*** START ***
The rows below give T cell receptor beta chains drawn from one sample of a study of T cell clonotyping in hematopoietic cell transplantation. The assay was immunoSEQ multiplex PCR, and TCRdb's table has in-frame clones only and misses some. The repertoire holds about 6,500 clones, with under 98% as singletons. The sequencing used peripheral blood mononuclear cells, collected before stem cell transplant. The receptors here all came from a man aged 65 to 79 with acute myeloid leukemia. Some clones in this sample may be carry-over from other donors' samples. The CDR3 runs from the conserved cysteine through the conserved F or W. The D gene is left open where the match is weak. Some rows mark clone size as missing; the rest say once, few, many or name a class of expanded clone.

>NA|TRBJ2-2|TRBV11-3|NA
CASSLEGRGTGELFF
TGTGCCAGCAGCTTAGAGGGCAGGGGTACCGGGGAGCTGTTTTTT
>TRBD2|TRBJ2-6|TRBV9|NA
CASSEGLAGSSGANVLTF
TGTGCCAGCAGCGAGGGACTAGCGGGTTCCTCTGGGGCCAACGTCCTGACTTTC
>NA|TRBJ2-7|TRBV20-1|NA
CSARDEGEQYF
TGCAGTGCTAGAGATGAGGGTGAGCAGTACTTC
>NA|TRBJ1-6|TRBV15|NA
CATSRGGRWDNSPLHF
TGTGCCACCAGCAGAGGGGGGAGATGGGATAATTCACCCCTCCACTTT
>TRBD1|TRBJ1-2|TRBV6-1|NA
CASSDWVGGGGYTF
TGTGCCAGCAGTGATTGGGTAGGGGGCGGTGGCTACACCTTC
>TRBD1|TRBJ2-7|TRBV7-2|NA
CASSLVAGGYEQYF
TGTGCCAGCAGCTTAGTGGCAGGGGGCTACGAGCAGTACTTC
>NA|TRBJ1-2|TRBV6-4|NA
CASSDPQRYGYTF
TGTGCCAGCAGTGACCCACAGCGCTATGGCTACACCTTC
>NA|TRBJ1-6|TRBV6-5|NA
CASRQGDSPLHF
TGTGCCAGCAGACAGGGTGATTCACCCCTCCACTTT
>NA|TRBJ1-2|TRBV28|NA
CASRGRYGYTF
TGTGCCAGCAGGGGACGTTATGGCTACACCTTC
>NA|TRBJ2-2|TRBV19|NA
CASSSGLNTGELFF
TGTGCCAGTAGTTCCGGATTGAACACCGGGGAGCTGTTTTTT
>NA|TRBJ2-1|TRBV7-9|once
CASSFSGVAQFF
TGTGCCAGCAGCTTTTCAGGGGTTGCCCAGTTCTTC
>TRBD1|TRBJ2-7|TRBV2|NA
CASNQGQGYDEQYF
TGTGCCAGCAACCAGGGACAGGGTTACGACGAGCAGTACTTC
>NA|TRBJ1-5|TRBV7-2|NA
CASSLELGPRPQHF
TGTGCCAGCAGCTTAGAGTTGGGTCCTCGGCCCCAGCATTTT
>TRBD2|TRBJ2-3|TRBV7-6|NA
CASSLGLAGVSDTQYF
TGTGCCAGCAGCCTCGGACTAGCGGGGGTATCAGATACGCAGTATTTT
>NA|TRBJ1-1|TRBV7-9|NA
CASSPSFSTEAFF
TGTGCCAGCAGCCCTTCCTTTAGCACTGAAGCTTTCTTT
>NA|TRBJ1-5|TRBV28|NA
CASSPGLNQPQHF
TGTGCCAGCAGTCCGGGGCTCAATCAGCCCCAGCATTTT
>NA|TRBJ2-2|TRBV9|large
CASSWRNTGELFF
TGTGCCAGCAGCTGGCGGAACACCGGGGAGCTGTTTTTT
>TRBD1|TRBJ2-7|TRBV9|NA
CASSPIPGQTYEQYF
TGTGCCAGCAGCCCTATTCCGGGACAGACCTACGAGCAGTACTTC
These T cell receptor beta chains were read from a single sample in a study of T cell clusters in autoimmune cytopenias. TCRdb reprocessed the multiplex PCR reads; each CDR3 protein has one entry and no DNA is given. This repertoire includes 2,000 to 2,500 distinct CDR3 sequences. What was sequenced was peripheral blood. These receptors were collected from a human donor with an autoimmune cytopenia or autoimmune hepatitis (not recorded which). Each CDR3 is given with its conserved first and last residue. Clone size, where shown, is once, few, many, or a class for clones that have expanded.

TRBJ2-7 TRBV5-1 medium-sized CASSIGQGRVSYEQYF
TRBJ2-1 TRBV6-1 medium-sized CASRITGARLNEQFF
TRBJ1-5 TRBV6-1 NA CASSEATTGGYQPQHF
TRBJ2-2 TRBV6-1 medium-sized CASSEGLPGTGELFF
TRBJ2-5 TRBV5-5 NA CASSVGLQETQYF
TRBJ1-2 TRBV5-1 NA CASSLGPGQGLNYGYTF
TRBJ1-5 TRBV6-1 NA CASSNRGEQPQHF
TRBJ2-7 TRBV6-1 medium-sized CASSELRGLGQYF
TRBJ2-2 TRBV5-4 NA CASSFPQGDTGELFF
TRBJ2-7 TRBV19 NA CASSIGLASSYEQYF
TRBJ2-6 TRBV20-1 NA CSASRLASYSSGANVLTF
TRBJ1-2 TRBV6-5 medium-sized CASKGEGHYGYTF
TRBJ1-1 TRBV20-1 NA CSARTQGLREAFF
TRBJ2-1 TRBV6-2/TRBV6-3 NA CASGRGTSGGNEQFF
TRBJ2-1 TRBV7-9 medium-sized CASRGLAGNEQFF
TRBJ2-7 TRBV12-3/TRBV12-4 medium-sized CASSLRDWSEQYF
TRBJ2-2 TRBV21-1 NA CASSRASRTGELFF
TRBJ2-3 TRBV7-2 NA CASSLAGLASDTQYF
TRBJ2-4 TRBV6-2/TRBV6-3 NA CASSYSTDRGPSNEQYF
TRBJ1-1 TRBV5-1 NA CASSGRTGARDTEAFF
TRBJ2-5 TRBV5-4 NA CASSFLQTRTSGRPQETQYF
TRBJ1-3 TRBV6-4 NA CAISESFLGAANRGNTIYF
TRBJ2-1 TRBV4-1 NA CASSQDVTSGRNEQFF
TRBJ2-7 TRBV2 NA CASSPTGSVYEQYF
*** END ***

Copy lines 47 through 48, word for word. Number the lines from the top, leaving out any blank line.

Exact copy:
>NA|TRBJ1-5|TRBV28|NA
CASSPGLNQPQHF